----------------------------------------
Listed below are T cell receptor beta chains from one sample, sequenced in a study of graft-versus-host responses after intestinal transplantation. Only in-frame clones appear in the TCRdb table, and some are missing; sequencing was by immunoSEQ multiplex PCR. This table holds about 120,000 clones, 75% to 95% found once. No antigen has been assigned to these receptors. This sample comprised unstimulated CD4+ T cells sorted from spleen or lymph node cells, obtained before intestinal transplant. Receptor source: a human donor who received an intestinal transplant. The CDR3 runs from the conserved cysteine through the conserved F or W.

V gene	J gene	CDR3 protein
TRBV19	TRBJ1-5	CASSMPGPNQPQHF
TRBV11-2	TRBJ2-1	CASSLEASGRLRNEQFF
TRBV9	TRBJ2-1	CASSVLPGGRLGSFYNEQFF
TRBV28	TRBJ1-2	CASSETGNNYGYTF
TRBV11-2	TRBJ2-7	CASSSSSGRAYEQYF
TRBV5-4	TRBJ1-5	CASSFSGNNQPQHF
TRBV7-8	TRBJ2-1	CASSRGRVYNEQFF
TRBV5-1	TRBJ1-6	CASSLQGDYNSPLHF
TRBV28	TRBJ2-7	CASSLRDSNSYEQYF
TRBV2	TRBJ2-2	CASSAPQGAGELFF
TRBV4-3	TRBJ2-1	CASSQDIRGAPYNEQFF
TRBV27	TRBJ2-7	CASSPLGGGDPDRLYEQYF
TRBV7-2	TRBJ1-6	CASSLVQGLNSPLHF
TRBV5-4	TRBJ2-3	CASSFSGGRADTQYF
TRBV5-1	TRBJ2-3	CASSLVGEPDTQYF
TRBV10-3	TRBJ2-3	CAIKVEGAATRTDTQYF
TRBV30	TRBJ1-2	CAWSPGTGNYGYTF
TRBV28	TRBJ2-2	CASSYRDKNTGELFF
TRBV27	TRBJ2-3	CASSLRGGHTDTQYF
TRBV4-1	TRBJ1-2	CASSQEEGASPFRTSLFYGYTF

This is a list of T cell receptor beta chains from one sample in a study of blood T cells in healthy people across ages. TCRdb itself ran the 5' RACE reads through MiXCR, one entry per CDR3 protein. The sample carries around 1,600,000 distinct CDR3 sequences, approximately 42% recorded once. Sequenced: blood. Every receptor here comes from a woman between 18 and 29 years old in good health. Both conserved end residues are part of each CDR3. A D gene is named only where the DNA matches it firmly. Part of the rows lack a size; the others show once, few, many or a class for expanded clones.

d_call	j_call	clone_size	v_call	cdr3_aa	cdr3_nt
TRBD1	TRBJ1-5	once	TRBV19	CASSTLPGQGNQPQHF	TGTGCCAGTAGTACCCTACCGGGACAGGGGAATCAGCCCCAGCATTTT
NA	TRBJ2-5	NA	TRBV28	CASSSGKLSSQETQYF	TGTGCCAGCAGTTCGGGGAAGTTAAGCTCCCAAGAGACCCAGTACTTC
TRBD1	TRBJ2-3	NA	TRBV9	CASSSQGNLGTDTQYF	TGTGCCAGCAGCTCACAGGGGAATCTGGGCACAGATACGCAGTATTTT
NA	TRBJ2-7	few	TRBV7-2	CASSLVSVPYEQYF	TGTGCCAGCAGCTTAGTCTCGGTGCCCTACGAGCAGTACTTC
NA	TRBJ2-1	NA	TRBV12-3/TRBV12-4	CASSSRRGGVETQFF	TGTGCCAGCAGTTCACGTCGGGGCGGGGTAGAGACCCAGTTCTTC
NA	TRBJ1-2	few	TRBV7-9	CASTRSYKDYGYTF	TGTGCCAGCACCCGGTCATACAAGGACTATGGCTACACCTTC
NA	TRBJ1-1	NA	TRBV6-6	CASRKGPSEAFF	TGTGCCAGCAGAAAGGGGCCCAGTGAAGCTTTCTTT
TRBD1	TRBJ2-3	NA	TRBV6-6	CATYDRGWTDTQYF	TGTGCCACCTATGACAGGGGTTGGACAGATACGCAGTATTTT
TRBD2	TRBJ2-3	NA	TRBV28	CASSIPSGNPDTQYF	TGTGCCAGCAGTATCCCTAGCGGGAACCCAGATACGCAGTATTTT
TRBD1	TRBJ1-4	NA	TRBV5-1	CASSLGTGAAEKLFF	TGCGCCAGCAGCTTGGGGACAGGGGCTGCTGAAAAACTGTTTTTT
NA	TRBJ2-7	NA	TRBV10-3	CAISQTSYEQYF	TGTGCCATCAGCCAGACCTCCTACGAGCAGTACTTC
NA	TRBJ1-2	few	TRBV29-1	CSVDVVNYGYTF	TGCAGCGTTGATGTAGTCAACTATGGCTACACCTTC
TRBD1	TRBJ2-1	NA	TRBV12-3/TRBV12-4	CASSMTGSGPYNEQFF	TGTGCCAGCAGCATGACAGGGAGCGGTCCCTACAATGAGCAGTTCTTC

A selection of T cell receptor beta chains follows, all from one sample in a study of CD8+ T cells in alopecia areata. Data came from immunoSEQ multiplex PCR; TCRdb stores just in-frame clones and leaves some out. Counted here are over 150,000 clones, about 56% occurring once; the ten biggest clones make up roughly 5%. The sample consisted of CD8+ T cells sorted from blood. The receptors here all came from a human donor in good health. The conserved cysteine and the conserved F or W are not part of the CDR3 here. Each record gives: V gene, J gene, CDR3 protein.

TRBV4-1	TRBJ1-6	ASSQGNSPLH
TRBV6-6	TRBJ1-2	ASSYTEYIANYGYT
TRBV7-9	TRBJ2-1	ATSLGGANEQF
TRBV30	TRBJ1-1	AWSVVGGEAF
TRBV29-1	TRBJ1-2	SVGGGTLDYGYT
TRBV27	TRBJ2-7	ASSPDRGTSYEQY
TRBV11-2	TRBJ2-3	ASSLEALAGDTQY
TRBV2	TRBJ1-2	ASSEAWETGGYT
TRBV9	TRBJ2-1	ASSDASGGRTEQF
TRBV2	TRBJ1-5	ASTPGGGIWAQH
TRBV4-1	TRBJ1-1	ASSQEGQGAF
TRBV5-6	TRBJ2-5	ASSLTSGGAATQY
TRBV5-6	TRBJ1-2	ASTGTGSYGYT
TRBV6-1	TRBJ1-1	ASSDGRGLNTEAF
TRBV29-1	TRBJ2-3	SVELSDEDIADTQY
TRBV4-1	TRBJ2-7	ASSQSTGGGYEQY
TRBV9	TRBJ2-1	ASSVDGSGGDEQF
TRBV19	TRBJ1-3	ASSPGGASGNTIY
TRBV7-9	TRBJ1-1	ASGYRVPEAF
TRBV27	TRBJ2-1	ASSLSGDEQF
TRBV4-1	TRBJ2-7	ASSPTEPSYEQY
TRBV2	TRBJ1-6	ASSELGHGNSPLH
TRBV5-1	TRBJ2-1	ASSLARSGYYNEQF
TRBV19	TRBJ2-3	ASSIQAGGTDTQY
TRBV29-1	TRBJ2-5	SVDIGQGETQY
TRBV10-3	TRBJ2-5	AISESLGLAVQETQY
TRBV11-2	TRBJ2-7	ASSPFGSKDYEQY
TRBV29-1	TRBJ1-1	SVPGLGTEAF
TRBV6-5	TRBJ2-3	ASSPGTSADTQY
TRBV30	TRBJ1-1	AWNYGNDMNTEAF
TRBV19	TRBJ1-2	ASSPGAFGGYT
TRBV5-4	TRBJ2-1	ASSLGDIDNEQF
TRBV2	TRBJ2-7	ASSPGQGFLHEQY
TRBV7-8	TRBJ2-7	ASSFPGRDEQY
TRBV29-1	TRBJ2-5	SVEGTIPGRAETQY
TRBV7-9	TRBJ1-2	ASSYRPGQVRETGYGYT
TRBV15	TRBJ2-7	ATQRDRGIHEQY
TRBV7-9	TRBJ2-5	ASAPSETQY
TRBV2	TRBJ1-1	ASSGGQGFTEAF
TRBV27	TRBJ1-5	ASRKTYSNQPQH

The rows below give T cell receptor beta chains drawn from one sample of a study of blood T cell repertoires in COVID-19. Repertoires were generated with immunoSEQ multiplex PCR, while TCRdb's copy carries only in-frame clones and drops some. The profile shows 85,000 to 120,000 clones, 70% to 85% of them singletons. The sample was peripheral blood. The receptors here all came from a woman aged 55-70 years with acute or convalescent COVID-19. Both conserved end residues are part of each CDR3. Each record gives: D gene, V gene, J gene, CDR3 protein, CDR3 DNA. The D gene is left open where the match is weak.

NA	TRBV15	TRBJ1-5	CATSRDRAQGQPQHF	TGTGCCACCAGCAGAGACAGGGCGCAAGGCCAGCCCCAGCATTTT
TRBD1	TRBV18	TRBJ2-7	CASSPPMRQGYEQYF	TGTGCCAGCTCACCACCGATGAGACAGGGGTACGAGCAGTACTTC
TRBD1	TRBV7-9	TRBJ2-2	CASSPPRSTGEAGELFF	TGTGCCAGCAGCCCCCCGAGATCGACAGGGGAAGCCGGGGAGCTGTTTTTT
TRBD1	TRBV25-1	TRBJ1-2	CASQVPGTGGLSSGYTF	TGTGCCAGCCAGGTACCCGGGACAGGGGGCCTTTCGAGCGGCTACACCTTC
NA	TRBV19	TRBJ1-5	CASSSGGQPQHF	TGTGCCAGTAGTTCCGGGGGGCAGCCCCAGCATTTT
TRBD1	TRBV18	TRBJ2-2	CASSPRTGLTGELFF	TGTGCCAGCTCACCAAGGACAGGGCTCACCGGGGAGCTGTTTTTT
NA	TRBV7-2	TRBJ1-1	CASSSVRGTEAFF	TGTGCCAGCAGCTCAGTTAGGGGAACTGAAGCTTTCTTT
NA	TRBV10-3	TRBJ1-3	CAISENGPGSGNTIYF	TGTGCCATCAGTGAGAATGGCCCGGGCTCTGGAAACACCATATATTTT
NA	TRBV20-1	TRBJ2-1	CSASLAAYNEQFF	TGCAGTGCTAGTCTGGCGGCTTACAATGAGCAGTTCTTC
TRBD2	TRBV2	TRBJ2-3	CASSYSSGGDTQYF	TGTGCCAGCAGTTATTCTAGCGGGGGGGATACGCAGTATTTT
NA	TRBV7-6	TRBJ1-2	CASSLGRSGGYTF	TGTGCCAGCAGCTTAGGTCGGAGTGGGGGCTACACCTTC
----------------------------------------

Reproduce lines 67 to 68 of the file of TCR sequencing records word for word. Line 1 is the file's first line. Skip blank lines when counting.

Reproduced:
TRBV6-5	TRBJ2-3	ASSPGTSADTQY
TRBV30	TRBJ1-1	AWNYGNDMNTEAF